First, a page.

|Publication number||US7710986 B2|
|Application number||US 11/029,794|
|Publication date||May 4, 2010|
|Filing date||Jan 5, 2005|
|Priority date||Jan 5, 2005|
|Also published as||DE112005003332T5, US20060146730, WO2006074022A2, WO2006074022A3|
|Publication number||029794, 11029794, US 7710986 B2, US 7710986B2, US-B2-7710986, US7710986 B2, US7710986B2|
|Inventors||Surong Zeng, Heyun Zheng|
|Original Assignee||Meshnetworks, Inc.|
|Export Citation||BiBTeX, EndNote, RefMan|
|Patent Citations (18), Non-Patent Citations (6), Referenced by (1), Classifications (21), Legal Events (2)|
|External Links: USPTO, USPTO Assignment, Espacenet|
1. Field of the Invention:
The present invention relates to a system and method for a multicast architecture for wireless mesh networks.
2. Description of the Related Art:
Wireless communication networks, such as mobile wireless telephone networks, have become increasingly prevalent over the past decade. These wireless communications networks are commonly referred to as “cellular networks”, because the network infrastructure is arranged to divide the service area into a plurality of regions called “cells”. A terrestrial cellular network includes a plurality of interconnected base stations, or base nodes, that are distributed geographically at designated locations throughout the service area. Each base node includes one or more transceivers that are capable of transmitting and receiving electromagnetic signals, such as radio frequency (RF) communications signals, to and from mobile user nodes, such as wireless telephones, located within the coverage area. The communications signals include, for example, voice data that has been modulated according to a desired modulation technique and transmitted as data packets. As can be appreciated by one skilled in the art, network nodes transmit and receive data packet communications in a multiplexed format, such as time-division multiple access (TDMA) format, code-division multiple access (CDMA) format, or frequency-division multiple access (FDMA) format, which enables a single transceiver at a first node to communicate simultaneously with several other nodes in its coverage area.
In recent years, a type of mobile communications network known as an “ad-hoc” network has been developed. In this type of network, each mobile node is capable of operating as a base station or router for the other mobile nodes, thus eliminating the need for a fixed infrastructure of base stations.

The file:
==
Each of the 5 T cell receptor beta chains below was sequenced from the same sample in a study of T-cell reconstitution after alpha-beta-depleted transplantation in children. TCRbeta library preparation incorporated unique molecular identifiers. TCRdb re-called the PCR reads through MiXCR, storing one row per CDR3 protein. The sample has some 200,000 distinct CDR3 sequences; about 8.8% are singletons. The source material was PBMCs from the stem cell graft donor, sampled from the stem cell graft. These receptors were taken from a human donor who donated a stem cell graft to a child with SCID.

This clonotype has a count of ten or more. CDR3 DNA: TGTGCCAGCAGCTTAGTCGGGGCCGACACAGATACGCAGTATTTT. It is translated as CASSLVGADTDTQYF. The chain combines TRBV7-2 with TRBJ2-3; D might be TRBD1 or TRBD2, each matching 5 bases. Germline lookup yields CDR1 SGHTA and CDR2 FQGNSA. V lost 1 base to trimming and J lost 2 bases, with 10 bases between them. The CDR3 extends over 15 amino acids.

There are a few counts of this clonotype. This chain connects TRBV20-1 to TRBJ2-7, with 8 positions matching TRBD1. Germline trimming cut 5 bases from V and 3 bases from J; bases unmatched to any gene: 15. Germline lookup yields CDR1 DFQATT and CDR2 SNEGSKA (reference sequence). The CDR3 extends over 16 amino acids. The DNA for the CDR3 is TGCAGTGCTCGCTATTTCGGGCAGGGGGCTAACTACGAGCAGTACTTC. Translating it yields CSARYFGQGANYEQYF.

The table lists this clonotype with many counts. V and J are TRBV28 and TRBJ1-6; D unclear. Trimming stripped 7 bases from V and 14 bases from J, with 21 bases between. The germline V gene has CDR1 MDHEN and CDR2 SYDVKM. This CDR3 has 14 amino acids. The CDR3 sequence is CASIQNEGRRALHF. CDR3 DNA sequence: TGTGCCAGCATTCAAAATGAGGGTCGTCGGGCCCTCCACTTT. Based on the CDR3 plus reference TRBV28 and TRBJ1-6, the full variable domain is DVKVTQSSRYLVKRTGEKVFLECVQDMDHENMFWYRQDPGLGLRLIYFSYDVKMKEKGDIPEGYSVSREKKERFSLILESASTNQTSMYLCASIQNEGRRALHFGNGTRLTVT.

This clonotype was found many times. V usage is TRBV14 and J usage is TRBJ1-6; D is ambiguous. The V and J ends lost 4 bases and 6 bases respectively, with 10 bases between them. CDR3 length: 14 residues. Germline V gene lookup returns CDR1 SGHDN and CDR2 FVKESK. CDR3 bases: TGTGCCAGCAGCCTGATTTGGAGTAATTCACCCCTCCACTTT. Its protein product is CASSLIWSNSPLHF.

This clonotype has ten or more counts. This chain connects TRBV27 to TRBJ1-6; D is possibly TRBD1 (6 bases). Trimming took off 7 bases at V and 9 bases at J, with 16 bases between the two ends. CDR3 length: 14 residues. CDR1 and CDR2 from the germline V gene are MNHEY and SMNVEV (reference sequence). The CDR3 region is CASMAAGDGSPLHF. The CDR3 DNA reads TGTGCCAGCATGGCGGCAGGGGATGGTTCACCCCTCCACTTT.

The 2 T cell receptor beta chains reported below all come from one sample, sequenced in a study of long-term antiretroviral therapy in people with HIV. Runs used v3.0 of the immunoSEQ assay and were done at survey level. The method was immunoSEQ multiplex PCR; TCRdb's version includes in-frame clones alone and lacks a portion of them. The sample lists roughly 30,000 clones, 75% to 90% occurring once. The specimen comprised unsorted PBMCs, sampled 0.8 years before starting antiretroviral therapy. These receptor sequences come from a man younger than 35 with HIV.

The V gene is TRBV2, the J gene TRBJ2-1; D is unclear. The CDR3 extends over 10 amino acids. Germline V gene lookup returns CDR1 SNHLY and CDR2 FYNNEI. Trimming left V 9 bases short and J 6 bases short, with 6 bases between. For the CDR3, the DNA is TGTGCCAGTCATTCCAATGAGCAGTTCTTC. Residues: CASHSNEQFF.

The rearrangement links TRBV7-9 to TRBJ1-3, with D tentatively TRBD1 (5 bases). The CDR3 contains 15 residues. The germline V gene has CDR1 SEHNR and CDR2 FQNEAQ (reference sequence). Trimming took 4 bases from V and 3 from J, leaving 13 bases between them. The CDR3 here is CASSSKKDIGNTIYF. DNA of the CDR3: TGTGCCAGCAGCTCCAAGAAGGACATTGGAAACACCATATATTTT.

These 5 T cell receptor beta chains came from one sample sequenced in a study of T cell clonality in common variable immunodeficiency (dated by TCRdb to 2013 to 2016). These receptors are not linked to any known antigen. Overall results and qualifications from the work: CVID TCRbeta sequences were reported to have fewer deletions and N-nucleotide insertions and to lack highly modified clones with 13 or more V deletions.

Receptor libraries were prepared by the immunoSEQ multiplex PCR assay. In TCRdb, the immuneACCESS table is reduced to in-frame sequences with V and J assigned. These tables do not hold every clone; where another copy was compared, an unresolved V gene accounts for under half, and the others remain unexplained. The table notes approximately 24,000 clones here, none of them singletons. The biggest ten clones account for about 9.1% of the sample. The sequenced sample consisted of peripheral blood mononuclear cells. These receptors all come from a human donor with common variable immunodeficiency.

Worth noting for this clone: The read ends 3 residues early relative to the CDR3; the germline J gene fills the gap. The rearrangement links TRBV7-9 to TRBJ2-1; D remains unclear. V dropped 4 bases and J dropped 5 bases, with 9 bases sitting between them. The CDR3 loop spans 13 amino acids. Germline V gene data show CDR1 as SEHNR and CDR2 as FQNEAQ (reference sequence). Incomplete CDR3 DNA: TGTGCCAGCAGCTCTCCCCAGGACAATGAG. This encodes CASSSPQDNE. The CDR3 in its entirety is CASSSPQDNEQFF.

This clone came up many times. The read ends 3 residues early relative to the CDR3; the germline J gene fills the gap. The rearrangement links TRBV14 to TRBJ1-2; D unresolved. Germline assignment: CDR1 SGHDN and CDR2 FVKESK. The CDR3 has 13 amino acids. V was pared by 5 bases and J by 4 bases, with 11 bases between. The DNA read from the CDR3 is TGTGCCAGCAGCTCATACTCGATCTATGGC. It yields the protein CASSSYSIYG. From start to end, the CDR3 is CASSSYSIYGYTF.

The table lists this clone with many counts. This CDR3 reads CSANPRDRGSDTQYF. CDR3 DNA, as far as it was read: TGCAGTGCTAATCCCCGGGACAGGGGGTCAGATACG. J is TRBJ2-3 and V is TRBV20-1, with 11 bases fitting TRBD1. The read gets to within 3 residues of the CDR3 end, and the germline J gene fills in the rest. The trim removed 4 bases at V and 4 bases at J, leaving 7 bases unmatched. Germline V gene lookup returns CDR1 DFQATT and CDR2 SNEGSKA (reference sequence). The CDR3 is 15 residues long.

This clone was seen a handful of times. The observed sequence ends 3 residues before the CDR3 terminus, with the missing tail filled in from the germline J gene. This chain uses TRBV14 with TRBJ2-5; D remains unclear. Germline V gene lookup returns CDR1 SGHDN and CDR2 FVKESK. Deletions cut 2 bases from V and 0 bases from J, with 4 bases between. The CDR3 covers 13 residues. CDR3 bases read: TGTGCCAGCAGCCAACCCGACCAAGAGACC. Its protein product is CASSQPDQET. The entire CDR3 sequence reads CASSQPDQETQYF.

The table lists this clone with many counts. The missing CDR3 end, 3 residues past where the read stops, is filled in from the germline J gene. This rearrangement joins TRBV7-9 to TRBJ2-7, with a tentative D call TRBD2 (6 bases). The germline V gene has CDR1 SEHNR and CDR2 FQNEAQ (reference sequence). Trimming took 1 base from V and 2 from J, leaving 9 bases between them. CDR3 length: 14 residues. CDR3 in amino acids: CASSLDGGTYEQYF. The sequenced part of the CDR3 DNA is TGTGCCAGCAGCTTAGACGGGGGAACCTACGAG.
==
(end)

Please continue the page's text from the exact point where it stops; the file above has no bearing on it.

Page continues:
More sophisticated ad-hoc networks are also being developed which, in addition to enabling mobile nodes to communicate with each other as in a conventional ad-hoc network, further enable the mobile nodes to access a fixed network and thus communicate with other mobile nodes, such as those on the public switched telephone network (PSTN), and on other networks such as the Internet. Details of these advanced types of ad-hoc networks are described in U.S. Pat. No. 7,072,650 entitled “Ad Hoc Peer-to-Peer Mobile Radio Access System Interfaced to the PSTN and Cellular Networks”, issued on Jul. 4, 2006, in U.S. Pat. No. 6,807,165 entitled “Time Division Protocol for an Ad-Hoc, Peer-to-Peer Radio Network Having Coordinating Channel Access to Shared Parallel Data Channels with Separate Reservation Channel”, issued on Oct. 19, 2004, and in U.S. Pat. No. 6,873,839 entitled “Prioritized-Routing for an Ad-Hoc, Peer-to-Peer, Mobile Radio Access System”, issued on Mar. 29, 2005, the entire content of each being incorporated herein by reference.
As can be appreciated by one skilled in the art, the nodes 102, 106 and 107 are capable of communicating with each other directly, or via one or more other nodes 102, 106 or 107 operating as a router or routers for packets being sent between nodes, as described in U.S. Pat. Nos. 7,072,650, 6,807,165, and 6,873,839, referenced above.
As shown in